Megaload Shipment Receives Montana Permit – Will Travel Through Missoula [AUDIO]
Oregon-based Omega-Morgan is in the midst of moving the first of two 644,000 pound evaporators from Washington state through Idaho on U.S. Highway 12, over Lolo Pass and through Missoula, on its way to the tar sands in Alberta, Canada.
After being stopped twice by protesters from the Nez Perce tribe, the 255 feet long, 24 feet high and 21 feet wide load is currently in Orofino, Idaho, about 140 miles from the Montana border.
Motor Carrier Services Administrator for the Montana Department of Transportation, Duane Williams, said on Wednesday that a permit has been issued for the shipment to pass through the state.
"They [Omega-Morgan] submitted an application a while back to move two loads through the state," Williams said. "It had a traffic control plan and the application was approved. Just last night they requested a permit, which we issued early this morning for one of those loads to go through Montana."
Williams described the traffic control plan.
"They will be moving at night while there's a lot less traffic," Williams continued. "The traffic control plan will enable them to have the least amount of delay possible for other cars, because there is a 10-minute rule, where they can't delay vehicles for over 10 minutes.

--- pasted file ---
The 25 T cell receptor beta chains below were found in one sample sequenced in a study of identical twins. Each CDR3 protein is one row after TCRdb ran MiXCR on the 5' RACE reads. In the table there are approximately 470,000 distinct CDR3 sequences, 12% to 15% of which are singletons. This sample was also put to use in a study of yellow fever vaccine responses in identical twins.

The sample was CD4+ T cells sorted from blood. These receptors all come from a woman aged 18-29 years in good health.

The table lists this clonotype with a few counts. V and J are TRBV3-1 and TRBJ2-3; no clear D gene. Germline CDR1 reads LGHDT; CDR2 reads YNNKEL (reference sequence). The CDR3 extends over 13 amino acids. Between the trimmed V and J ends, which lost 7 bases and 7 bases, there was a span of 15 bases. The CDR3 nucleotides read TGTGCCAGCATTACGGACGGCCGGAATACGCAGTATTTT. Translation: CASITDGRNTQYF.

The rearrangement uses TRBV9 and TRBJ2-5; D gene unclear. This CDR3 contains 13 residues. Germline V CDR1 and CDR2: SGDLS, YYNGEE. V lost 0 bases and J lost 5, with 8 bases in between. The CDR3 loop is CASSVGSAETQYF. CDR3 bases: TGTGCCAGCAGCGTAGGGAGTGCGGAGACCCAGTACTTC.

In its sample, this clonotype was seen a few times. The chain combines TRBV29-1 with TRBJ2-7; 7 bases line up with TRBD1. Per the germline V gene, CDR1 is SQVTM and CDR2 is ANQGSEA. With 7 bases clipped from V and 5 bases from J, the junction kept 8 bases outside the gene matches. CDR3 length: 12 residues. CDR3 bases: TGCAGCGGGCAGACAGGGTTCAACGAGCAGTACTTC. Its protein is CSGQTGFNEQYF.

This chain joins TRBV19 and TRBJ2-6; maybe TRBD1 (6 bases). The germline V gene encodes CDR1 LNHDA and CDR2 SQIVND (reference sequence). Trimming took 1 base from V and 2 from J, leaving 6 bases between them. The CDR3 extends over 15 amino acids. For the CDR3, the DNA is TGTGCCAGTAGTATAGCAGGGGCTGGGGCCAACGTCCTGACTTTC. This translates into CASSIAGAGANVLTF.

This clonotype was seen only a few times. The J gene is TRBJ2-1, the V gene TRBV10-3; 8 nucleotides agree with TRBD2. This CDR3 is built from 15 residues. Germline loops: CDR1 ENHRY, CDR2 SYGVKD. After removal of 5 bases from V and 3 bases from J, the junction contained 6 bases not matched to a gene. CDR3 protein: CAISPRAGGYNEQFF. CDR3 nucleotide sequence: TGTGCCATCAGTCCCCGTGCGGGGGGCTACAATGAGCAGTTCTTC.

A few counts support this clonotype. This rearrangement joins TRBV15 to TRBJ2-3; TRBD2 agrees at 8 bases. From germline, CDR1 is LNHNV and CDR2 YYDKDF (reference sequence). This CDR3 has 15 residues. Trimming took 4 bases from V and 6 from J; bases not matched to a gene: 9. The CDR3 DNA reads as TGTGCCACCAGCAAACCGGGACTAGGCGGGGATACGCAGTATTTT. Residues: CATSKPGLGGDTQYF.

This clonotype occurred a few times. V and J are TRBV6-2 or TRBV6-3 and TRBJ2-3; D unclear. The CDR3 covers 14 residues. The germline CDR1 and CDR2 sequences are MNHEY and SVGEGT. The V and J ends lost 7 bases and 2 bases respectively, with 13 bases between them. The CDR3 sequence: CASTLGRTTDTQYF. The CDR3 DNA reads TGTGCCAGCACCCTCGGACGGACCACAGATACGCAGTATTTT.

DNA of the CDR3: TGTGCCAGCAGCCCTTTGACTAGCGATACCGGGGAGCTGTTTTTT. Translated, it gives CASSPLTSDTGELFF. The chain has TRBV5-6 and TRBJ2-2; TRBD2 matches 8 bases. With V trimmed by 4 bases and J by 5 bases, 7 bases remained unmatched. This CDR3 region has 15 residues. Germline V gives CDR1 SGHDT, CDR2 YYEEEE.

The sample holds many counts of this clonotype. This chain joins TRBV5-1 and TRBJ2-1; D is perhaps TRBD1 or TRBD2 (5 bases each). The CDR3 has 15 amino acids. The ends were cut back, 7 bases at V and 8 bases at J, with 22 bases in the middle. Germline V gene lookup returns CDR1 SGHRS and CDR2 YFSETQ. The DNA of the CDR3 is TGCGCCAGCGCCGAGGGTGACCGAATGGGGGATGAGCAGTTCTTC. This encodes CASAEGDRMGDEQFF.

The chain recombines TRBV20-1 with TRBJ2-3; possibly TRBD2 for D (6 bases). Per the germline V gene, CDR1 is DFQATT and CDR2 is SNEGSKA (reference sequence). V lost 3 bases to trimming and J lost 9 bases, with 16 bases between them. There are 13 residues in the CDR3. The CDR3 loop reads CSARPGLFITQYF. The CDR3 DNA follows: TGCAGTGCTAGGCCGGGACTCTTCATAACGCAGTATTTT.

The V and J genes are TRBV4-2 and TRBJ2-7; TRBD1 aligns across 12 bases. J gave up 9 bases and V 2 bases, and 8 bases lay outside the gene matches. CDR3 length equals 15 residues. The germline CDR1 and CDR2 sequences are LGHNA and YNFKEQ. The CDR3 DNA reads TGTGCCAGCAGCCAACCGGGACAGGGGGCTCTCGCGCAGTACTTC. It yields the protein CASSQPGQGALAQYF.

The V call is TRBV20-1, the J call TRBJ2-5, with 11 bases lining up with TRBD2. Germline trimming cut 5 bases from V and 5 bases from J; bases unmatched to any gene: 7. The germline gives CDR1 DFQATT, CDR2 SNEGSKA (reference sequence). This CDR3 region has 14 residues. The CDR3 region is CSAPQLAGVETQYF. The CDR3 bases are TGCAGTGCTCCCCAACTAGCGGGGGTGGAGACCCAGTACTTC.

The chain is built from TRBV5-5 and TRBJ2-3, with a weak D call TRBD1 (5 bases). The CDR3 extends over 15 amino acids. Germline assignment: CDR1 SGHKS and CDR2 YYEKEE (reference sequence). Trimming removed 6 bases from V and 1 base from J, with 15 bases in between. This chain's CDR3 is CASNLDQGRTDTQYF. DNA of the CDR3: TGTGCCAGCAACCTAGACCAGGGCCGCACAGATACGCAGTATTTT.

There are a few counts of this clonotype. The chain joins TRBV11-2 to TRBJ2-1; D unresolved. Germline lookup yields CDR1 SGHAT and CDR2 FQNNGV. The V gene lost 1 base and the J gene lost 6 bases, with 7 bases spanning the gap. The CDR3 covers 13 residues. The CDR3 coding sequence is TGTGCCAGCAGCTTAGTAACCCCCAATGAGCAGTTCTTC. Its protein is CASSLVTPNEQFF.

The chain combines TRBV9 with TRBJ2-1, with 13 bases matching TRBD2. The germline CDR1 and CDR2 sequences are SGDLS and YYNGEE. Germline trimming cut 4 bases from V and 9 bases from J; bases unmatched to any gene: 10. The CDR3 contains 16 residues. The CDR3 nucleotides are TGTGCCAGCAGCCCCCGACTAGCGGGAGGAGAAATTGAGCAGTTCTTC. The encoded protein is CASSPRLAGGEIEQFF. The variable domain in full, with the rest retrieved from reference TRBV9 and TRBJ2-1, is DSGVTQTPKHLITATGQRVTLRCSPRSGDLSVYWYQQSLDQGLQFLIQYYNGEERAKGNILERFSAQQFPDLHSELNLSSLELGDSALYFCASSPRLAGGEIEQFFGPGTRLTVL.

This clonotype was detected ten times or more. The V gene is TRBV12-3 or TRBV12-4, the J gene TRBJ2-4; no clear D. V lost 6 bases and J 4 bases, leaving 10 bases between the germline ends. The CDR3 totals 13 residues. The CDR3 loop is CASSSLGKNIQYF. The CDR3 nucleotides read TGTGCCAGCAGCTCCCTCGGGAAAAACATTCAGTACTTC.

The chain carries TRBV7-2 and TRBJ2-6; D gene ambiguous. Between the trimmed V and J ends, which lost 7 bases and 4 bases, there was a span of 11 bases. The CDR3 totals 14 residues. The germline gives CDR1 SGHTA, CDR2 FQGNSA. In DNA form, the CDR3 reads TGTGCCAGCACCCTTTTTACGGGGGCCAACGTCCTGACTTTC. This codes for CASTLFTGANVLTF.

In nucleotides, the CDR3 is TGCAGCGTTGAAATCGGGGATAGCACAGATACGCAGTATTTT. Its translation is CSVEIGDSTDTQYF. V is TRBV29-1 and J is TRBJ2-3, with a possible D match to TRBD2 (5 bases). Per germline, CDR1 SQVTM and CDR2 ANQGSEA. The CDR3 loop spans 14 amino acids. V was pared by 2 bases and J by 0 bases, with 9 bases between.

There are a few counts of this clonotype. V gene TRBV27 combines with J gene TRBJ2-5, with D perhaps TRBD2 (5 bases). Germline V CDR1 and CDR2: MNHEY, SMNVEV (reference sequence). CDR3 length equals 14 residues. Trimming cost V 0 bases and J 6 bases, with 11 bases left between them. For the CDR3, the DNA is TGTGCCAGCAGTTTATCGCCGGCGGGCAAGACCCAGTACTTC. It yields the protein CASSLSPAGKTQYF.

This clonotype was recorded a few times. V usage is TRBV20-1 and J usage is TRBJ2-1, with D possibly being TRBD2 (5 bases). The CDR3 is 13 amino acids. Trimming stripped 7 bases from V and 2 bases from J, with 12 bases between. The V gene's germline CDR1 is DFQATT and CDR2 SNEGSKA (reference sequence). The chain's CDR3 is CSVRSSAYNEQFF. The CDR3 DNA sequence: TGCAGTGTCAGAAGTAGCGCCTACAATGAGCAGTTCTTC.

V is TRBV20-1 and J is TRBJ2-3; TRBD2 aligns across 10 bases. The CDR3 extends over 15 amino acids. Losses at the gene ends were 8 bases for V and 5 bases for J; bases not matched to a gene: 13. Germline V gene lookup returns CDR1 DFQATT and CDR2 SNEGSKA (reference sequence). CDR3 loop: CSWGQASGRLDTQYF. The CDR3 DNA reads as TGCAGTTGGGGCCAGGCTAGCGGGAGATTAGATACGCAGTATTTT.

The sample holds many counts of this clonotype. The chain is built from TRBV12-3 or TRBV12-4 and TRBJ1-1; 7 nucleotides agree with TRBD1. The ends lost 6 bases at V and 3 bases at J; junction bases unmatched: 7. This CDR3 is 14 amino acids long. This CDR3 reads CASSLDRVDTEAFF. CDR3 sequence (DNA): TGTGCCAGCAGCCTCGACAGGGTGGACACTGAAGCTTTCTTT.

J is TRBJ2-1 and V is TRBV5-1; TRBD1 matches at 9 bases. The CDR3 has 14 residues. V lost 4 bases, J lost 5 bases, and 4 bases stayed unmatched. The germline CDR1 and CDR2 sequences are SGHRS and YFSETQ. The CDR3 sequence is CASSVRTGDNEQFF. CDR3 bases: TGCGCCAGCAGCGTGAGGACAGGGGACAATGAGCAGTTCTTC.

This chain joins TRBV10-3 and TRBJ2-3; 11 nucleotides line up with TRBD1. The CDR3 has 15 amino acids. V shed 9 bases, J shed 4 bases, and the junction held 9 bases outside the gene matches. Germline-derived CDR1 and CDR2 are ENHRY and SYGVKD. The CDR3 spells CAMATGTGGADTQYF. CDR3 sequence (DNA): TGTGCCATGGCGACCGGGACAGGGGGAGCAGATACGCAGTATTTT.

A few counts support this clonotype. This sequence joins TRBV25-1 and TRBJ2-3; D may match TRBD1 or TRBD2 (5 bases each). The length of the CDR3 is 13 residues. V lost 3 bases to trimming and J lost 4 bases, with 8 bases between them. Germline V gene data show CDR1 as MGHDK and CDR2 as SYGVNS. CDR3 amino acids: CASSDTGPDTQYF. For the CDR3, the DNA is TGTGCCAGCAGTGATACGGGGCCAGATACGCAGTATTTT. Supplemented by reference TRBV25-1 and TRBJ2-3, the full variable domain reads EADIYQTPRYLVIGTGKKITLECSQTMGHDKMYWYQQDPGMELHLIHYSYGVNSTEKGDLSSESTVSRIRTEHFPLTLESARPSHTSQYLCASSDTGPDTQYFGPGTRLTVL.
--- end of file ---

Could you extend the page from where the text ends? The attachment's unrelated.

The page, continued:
The load will travel anywhere from five miles per hour to 25 or 30, depending on road conditions. Williams said there are restrictions for travel over the weekends, as well.
"There will be no travel on Friday night-Saturday morning, or Saturday night-Sunday morning," Williams said. "Their first staging point is at mile post four, just inside the Montana border, so they may request an exception just for that first four miles in order to get into the state over the weekend. That would help them on the next leg of their trip and how they deal with utility companies, so we may allow an exception on that first four miles. After that, the weekend restrictions would start."
Williams said that Omega-Morgan has transported several loads through Montana before.
"I personally was on one of the loads, and they did a good job of moving through with very little delay for traffic."
Motor Carrier Services Administrator for the Montana Department of Transportation, Duane Williams